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USA: Driverless Taxi, Regional Regulations and Waymo’s Expansion in San Mateo County

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Driverless taxis San Mateo County Autonomous vehicles Waymo expansion Regional regulations

San Mateo County, California, recently opposed a proposal by Waymo to deploy driverless taxis on its streets and highways. The county expressed concerns about safety and lack of communication from Waymo regarding its expansion plans. This move aligns with a resolution supporting Senate Bill 915, granting regional governments authority over autonomous vehicle usage. Supervisor David Canepa emphasized the need for local control to prevent potential risks, echoing sentiments from San Francisco’s experiences. Despite opposition, other areas remain optimistic about Waymo’s growth, with Mayor Pat Showalter of Mountain View expressing support pending CPUC decisions. The discourse underscores the evolving landscape of autonomous technology and the importance of collaboration between companies and local authorities.

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San Mateo County’s Resistance: Balancing Safety Concerns with Waymo’s Driverless Taxis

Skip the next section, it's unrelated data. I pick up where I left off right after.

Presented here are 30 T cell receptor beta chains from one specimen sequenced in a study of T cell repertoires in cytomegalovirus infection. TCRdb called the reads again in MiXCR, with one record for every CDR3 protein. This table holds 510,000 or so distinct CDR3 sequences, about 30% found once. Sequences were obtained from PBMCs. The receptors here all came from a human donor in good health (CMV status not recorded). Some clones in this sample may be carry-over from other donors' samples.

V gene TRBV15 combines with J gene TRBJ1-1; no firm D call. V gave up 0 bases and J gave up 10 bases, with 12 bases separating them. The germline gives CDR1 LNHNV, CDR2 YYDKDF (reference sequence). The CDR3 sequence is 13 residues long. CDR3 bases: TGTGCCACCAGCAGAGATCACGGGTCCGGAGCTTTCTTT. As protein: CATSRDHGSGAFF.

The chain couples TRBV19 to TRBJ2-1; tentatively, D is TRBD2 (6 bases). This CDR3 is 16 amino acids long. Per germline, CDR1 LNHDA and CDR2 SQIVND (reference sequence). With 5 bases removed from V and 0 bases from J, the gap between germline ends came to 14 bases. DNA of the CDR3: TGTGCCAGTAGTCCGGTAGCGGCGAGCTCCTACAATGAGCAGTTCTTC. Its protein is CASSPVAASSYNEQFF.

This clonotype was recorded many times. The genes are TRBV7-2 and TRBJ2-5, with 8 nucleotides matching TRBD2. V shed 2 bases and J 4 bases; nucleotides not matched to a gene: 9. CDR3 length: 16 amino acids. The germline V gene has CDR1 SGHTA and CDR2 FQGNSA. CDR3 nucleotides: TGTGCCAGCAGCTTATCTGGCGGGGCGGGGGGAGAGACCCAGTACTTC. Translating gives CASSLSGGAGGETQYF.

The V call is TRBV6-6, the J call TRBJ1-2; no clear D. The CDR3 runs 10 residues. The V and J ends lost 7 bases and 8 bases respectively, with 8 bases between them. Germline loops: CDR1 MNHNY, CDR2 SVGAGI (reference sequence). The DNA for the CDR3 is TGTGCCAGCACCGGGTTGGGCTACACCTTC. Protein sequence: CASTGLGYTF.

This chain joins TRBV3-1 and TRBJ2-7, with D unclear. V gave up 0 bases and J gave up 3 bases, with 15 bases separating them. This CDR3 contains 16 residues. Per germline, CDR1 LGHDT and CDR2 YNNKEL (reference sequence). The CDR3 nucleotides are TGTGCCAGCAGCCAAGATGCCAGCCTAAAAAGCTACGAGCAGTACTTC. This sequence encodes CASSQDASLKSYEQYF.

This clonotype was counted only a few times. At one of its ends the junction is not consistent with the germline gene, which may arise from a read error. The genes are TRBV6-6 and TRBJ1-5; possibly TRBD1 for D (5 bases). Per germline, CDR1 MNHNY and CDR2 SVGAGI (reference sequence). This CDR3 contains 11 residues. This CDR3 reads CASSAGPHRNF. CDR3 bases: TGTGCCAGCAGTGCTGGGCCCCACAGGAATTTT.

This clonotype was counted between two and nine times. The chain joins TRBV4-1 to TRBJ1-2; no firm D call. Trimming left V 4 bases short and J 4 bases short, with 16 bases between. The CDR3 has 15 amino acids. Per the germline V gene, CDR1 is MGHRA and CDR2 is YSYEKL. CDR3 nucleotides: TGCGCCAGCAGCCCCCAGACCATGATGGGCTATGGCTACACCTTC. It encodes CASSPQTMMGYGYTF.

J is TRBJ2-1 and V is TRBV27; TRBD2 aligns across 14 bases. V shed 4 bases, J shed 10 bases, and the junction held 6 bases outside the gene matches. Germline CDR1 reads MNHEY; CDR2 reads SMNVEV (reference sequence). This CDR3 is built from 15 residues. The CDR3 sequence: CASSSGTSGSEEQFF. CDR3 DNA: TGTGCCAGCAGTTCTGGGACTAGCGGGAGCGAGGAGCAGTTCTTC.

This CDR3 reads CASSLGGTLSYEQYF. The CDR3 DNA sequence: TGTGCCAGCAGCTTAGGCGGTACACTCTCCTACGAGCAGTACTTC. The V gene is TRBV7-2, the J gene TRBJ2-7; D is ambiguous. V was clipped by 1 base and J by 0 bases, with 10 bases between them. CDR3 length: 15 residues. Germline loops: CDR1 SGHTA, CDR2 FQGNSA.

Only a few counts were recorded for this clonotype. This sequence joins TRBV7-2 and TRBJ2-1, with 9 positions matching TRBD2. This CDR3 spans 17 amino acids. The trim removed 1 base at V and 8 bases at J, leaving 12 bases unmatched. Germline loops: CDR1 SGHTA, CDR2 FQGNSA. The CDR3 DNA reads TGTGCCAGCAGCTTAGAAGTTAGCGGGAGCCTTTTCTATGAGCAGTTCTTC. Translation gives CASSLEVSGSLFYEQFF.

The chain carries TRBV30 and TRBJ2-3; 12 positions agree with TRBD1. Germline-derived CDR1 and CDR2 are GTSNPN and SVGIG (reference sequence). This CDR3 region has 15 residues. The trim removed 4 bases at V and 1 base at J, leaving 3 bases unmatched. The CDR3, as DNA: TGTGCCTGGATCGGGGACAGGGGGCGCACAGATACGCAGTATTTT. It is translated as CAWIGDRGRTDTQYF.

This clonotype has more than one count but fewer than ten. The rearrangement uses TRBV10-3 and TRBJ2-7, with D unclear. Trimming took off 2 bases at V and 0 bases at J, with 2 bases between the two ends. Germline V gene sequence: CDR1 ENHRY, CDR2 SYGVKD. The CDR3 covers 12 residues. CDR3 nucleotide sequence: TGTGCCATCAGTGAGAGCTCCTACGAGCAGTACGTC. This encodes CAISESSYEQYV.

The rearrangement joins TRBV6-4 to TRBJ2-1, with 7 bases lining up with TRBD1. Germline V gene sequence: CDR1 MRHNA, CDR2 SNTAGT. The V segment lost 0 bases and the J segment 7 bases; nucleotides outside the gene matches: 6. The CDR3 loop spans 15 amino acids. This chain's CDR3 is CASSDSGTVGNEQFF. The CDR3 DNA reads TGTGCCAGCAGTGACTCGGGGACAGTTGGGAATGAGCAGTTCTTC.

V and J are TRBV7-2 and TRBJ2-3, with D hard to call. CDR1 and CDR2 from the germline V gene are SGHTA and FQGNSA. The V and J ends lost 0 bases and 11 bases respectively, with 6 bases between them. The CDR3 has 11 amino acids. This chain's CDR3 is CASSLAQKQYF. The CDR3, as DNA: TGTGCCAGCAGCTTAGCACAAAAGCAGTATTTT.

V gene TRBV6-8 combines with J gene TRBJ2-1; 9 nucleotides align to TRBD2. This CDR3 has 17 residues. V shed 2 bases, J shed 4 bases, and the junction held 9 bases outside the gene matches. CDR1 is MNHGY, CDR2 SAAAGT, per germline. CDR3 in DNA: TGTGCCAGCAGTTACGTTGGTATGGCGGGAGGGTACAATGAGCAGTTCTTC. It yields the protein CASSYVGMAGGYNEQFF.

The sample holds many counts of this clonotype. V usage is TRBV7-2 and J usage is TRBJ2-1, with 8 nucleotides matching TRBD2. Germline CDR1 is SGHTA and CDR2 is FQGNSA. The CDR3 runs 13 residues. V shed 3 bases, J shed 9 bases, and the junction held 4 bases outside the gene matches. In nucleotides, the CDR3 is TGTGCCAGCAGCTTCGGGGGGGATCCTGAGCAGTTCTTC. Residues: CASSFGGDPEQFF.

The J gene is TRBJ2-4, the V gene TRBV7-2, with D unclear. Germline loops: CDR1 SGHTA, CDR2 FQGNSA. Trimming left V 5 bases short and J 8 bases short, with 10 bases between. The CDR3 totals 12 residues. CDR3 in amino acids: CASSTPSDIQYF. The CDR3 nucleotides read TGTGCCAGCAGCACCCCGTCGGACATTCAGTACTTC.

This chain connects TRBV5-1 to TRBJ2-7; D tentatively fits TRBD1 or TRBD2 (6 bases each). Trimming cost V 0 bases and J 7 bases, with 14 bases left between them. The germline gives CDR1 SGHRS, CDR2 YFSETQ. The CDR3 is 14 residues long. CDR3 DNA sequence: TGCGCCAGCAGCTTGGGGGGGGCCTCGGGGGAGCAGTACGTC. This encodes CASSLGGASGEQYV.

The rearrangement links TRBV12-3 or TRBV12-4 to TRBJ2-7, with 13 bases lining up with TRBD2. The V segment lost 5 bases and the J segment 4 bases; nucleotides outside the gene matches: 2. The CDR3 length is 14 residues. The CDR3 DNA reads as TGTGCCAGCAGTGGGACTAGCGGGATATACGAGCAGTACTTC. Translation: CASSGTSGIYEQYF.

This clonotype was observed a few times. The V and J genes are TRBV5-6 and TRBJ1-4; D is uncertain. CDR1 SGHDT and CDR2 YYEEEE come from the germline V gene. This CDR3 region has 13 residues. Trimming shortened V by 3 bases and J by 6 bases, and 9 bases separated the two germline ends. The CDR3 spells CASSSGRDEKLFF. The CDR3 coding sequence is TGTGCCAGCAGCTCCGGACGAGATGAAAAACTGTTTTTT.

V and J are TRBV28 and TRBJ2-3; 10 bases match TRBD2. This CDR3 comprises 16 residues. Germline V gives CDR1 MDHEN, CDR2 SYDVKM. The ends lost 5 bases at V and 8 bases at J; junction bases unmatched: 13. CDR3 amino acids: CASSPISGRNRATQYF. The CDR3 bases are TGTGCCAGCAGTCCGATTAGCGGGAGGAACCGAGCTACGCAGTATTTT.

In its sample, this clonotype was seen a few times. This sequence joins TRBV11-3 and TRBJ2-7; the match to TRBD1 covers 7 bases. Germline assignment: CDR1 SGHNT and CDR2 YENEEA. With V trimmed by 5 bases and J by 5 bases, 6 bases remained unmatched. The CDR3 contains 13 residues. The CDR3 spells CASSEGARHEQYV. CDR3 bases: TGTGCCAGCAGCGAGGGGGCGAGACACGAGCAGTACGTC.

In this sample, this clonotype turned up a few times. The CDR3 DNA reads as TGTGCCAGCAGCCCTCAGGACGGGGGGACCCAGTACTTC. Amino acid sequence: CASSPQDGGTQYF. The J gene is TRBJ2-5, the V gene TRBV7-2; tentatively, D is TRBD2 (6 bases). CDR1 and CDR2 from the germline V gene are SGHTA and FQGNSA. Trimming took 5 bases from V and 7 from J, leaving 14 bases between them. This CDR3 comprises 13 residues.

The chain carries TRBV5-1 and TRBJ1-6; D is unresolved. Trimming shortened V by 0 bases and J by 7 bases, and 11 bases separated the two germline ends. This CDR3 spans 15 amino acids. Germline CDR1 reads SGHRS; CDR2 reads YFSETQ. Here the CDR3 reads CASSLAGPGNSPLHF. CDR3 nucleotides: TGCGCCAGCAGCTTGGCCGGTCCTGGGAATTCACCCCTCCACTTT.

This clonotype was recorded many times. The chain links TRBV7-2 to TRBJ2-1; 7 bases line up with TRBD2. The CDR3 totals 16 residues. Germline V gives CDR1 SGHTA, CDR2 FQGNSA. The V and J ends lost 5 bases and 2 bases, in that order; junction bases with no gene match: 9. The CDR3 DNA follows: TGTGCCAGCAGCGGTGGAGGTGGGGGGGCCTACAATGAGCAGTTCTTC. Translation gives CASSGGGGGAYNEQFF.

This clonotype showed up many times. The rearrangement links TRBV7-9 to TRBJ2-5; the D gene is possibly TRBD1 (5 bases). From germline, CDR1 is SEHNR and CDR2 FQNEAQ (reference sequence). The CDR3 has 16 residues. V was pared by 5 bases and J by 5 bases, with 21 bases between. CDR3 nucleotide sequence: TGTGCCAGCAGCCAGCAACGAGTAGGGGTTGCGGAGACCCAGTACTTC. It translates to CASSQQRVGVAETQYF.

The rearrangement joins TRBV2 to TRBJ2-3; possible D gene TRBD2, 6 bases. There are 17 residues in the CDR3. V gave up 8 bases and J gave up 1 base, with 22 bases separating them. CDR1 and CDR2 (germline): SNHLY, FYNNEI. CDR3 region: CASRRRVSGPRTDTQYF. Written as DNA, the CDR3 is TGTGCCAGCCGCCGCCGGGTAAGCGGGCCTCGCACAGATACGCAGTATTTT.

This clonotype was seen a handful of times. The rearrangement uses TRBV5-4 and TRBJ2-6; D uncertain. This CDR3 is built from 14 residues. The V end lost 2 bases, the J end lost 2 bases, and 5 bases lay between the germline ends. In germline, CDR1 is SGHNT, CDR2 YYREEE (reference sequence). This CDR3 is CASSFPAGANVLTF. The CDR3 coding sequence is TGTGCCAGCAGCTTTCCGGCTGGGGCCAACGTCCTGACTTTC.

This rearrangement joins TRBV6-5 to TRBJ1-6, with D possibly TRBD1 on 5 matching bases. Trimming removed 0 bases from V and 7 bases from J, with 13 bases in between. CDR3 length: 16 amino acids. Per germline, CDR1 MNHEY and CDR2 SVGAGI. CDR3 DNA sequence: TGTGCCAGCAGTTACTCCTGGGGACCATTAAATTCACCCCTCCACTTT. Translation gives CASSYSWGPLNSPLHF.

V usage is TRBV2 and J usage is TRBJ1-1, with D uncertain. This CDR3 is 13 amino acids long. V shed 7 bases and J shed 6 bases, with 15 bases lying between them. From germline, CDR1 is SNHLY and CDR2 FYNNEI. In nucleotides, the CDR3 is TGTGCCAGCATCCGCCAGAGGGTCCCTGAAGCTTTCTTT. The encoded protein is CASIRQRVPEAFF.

Showalter said,” Depending on what is decided, we look forward to working with them.” ” Our police are excited to collaborate with them on their plans for law enforcement interaction.” A proposal to install robotic taxis on the Peninsula’s streets and highways is being resisted by San Mateo County.
The county objected to Waymo’s request to expand its operations outside of San Francisco in a letter to regulators. In San Francisco, Waymo and rival Cruise have run into safety issues, including many instances where autonomous cars slowed down traffic and hindered emergency personnel.
The county’s letter to the California Public Utilities Commission ( CPUC), which oversees autonomous vehicles across the state, stated last week that Waymo “failed to communicate in any depth or detail with county staff about the specifics of its proposal to expand its operations, largely unfettered, into San Mateo County.”

Waymo’s Expansion plans

The business, a division of Alphabet Inc., Google’s parent company, wants driverless cars to be permitted to pick up and drop off paid passengers in Sunnyvale, Santa Clara County, from north San Mateo County. In August of last year, robotaxis were initially permitted to operate in San Francisco.
County attorney John Nibbelin signed the protest letter, which was dated February 8—the deadline for submitting objections to Waymo’s expansion plans.
Waymo will be able to operate on the Peninsula in January thanks to approval from the Department of Motor Vehicles. Before their vehicles can leave San Francisco County limits, the company is waiting for a response from the CPUC, which could arrive at any time in the coming weeks. When it comes to where Waymo operates, local governments do not already have any decision-making authority.